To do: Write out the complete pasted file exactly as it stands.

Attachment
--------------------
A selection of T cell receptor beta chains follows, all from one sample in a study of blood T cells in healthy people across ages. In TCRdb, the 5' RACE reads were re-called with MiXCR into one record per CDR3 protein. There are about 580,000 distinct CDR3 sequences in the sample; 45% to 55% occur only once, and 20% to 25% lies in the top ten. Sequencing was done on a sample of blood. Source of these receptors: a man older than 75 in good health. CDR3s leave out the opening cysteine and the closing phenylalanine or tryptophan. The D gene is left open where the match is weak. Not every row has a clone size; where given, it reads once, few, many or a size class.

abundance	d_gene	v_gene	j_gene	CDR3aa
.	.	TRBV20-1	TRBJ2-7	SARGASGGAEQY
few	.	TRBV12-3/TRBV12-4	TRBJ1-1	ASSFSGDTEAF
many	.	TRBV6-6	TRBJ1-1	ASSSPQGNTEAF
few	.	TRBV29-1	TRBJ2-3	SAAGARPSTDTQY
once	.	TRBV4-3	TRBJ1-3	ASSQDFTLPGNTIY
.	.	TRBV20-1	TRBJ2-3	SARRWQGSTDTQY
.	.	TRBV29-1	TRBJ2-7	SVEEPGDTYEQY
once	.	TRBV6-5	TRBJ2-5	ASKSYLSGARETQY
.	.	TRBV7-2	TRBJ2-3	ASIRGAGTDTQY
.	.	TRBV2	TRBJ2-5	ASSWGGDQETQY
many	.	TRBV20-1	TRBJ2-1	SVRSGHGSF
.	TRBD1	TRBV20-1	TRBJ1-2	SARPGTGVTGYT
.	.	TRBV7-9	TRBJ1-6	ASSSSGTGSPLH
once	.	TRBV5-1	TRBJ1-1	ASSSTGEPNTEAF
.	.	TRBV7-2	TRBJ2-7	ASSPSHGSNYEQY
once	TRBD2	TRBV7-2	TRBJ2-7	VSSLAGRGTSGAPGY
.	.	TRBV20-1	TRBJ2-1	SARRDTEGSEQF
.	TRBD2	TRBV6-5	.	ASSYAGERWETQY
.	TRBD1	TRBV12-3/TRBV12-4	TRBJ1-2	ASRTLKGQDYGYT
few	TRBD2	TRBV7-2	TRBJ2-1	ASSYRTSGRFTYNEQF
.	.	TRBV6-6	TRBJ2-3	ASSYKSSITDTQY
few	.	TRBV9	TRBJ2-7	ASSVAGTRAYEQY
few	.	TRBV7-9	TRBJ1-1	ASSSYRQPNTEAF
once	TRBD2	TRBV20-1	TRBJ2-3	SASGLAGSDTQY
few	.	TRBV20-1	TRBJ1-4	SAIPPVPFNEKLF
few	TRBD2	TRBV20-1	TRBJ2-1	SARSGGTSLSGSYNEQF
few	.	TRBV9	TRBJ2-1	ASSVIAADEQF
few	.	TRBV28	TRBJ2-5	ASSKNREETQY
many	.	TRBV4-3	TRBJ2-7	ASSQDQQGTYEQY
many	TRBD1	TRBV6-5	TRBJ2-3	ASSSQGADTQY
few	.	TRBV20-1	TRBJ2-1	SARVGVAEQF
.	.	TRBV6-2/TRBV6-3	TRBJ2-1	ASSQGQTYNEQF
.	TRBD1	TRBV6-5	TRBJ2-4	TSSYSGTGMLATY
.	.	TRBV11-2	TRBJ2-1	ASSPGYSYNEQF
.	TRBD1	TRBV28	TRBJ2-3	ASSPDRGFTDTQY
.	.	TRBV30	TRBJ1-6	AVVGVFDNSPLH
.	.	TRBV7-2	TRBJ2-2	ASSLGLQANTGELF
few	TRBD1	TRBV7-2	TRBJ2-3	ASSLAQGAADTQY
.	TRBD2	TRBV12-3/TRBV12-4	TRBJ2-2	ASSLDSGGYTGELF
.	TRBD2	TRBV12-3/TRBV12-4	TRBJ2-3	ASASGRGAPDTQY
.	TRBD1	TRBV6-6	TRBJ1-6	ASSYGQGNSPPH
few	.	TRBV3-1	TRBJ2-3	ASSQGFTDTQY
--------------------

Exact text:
A selection of T cell receptor beta chains follows, all from one sample in a study of blood T cells in healthy people across ages. In TCRdb, the 5' RACE reads were re-called with MiXCR into one record per CDR3 protein. There are about 580,000 distinct CDR3 sequences in the sample; 45% to 55% occur only once, and 20% to 25% lies in the top ten. Sequencing was done on a sample of blood. Source of these receptors: a man older than 75 in good health. CDR3s leave out the opening cysteine and the closing phenylalanine or tryptophan. The D gene is left open where the match is weak. Not every row has a clone size; where given, it reads once, few, many or a size class.

abundance	d_gene	v_gene	j_gene	CDR3aa
.	.	TRBV20-1	TRBJ2-7	SARGASGGAEQY
few	.	TRBV12-3/TRBV12-4	TRBJ1-1	ASSFSGDTEAF
many	.	TRBV6-6	TRBJ1-1	ASSSPQGNTEAF
few	.	TRBV29-1	TRBJ2-3	SAAGARPSTDTQY
once	.	TRBV4-3	TRBJ1-3	ASSQDFTLPGNTIY
.	.	TRBV20-1	TRBJ2-3	SARRWQGSTDTQY
.	.	TRBV29-1	TRBJ2-7	SVEEPGDTYEQY
once	.	TRBV6-5	TRBJ2-5	ASKSYLSGARETQY
.	.	TRBV7-2	TRBJ2-3	ASIRGAGTDTQY
.	.	TRBV2	TRBJ2-5	ASSWGGDQETQY
many	.	TRBV20-1	TRBJ2-1	SVRSGHGSF
.	TRBD1	TRBV20-1	TRBJ1-2	SARPGTGVTGYT
.	.	TRBV7-9	TRBJ1-6	ASSSSGTGSPLH
once	.	TRBV5-1	TRBJ1-1	ASSSTGEPNTEAF
.	.	TRBV7-2	TRBJ2-7	ASSPSHGSNYEQY
once	TRBD2	TRBV7-2	TRBJ2-7	VSSLAGRGTSGAPGY
.	.	TRBV20-1	TRBJ2-1	SARRDTEGSEQF
.	TRBD2	TRBV6-5	.	ASSYAGERWETQY
.	TRBD1	TRBV12-3/TRBV12-4	TRBJ1-2	ASRTLKGQDYGYT
few	TRBD2	TRBV7-2	TRBJ2-1	ASSYRTSGRFTYNEQF
.	.	TRBV6-6	TRBJ2-3	ASSYKSSITDTQY
few	.	TRBV9	TRBJ2-7	ASSVAGTRAYEQY
few	.	TRBV7-9	TRBJ1-1	ASSSYRQPNTEAF
once	TRBD2	TRBV20-1	TRBJ2-3	SASGLAGSDTQY
few	.	TRBV20-1	TRBJ1-4	SAIPPVPFNEKLF
few	TRBD2	TRBV20-1	TRBJ2-1	SARSGGTSLSGSYNEQF
few	.	TRBV9	TRBJ2-1	ASSVIAADEQF
few	.	TRBV28	TRBJ2-5	ASSKNREETQY
many	.	TRBV4-3	TRBJ2-7	ASSQDQQGTYEQY
many	TRBD1	TRBV6-5	TRBJ2-3	ASSSQGADTQY
few	.	TRBV20-1	TRBJ2-1	SARVGVAEQF
.	.	TRBV6-2/TRBV6-3	TRBJ2-1	ASSQGQTYNEQF
.	TRBD1	TRBV6-5	TRBJ2-4	TSSYSGTGMLATY
.	.	TRBV11-2	TRBJ2-1	ASSPGYSYNEQF
.	TRBD1	TRBV28	TRBJ2-3	ASSPDRGFTDTQY
.	.	TRBV30	TRBJ1-6	AVVGVFDNSPLH
.	.	TRBV7-2	TRBJ2-2	ASSLGLQANTGELF
few	TRBD1	TRBV7-2	TRBJ2-3	ASSLAQGAADTQY
.	TRBD2	TRBV12-3/TRBV12-4	TRBJ2-2	ASSLDSGGYTGELF
.	TRBD2	TRBV12-3/TRBV12-4	TRBJ2-3	ASASGRGAPDTQY
.	TRBD1	TRBV6-6	TRBJ1-6	ASSYGQGNSPPH
few	.	TRBV3-1	TRBJ2-3	ASSQGFTDTQY